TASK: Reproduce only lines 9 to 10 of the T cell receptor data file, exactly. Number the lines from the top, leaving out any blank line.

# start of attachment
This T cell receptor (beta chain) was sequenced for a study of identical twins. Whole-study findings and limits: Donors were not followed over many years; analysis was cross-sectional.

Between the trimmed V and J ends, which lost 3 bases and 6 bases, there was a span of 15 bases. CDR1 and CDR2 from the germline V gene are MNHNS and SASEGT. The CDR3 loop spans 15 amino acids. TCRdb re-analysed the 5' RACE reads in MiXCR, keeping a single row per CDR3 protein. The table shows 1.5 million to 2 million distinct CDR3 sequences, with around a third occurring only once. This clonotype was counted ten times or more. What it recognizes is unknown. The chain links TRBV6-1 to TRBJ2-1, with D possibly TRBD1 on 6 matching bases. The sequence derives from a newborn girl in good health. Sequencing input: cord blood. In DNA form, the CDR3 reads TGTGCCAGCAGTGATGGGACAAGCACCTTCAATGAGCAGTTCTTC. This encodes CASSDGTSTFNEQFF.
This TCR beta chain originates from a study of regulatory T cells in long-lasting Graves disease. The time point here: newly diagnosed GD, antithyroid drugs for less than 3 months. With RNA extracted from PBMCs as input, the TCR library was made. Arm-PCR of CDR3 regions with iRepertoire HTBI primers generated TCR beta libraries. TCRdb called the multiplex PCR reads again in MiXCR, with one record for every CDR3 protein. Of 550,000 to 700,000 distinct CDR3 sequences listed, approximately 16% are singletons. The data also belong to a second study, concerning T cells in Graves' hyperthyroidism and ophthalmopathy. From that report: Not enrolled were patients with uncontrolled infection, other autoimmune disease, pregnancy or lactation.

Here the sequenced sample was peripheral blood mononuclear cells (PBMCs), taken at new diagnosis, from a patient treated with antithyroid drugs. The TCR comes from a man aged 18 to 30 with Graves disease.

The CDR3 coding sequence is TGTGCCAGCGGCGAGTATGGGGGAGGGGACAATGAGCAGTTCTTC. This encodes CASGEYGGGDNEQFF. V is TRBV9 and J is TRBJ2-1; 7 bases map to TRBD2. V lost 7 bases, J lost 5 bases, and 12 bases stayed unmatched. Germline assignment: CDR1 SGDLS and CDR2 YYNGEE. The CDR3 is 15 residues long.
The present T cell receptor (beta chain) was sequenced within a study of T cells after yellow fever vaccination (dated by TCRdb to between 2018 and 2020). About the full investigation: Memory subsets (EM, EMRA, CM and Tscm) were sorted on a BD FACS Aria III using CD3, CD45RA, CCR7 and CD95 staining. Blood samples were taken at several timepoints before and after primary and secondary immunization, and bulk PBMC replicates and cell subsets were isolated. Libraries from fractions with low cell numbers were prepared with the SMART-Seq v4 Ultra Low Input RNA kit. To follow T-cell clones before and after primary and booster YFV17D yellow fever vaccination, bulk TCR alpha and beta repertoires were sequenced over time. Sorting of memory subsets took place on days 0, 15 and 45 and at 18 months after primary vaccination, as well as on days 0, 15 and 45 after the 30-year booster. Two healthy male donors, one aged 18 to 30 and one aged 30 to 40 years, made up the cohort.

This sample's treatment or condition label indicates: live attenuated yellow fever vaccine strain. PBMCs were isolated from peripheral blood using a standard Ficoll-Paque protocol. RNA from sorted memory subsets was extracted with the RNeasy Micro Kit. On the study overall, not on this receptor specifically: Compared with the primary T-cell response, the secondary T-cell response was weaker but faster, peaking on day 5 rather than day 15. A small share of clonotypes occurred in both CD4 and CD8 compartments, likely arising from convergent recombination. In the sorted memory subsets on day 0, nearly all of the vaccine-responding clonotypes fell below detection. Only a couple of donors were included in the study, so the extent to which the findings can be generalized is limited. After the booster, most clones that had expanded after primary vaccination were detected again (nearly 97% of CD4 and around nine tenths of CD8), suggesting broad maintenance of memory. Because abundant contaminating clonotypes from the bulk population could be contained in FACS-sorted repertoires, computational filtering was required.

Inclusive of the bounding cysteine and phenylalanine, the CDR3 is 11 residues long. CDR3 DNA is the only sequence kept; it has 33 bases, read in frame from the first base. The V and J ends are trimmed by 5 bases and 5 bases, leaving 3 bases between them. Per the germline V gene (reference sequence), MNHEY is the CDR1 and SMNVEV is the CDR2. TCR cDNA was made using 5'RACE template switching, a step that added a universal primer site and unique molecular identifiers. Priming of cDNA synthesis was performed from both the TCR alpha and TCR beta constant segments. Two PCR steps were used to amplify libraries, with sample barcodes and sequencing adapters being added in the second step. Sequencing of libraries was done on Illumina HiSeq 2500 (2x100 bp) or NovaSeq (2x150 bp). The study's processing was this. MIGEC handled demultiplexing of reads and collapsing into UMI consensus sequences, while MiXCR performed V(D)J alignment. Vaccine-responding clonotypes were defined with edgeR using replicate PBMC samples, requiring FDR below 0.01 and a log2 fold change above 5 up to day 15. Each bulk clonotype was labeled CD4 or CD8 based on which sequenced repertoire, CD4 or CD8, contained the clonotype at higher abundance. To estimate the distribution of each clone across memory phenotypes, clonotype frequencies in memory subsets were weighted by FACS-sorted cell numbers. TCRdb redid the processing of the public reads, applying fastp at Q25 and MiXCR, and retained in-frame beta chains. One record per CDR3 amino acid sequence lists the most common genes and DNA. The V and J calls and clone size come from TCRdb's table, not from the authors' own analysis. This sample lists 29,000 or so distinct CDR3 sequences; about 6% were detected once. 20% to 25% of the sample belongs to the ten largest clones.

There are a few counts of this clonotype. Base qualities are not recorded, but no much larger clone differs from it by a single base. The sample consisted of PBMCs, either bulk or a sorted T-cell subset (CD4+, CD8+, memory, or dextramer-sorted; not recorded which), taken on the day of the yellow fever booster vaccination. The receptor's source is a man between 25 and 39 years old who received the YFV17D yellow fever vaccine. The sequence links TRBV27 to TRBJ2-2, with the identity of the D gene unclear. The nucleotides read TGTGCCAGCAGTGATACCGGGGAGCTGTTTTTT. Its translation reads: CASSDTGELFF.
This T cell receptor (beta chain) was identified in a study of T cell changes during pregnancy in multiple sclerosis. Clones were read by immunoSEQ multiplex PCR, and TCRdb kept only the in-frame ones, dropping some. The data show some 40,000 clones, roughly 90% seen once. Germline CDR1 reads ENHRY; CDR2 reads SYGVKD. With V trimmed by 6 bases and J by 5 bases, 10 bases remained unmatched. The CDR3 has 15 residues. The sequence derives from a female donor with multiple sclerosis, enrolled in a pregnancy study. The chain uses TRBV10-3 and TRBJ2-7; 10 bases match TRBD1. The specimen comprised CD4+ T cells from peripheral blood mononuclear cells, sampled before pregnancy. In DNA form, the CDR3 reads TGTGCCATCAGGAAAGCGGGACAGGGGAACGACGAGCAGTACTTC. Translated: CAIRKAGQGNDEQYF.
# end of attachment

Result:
There are a few counts of this clonotype. Base qualities are not recorded, but no much larger clone differs from it by a single base. The sample consisted of PBMCs, either bulk or a sorted T-cell subset (CD4+, CD8+, memory, or dextramer-sorted; not recorded which), taken on the day of the yellow fever booster vaccination. The receptor's source is a man between 25 and 39 years old who received the YFV17D yellow fever vaccine. The sequence links TRBV27 to TRBJ2-2, with the identity of the D gene unclear. The nucleotides read TGTGCCAGCAGTGATACCGGGGAGCTGTTTTTT. Its translation reads: CASSDTGELFF.
This T cell receptor (beta chain) was identified in a study of T cell changes during pregnancy in multiple sclerosis. Clones were read by immunoSEQ multiplex PCR, and TCRdb kept only the in-frame ones, dropping some. The data show some 40,000 clones, roughly 90% seen once. Germline CDR1 reads ENHRY; CDR2 reads SYGVKD. With V trimmed by 6 bases and J by 5 bases, 10 bases remained unmatched. The CDR3 has 15 residues. The sequence derives from a female donor with multiple sclerosis, enrolled in a pregnancy study. The chain uses TRBV10-3 and TRBJ2-7; 10 bases match TRBD1. The specimen comprised CD4+ T cells from peripheral blood mononuclear cells, sampled before pregnancy. In DNA form, the CDR3 reads TGTGCCATCAGGAAAGCGGGACAGGGGAACGACGAGCAGTACTTC. Translated: CAIRKAGQGNDEQYF.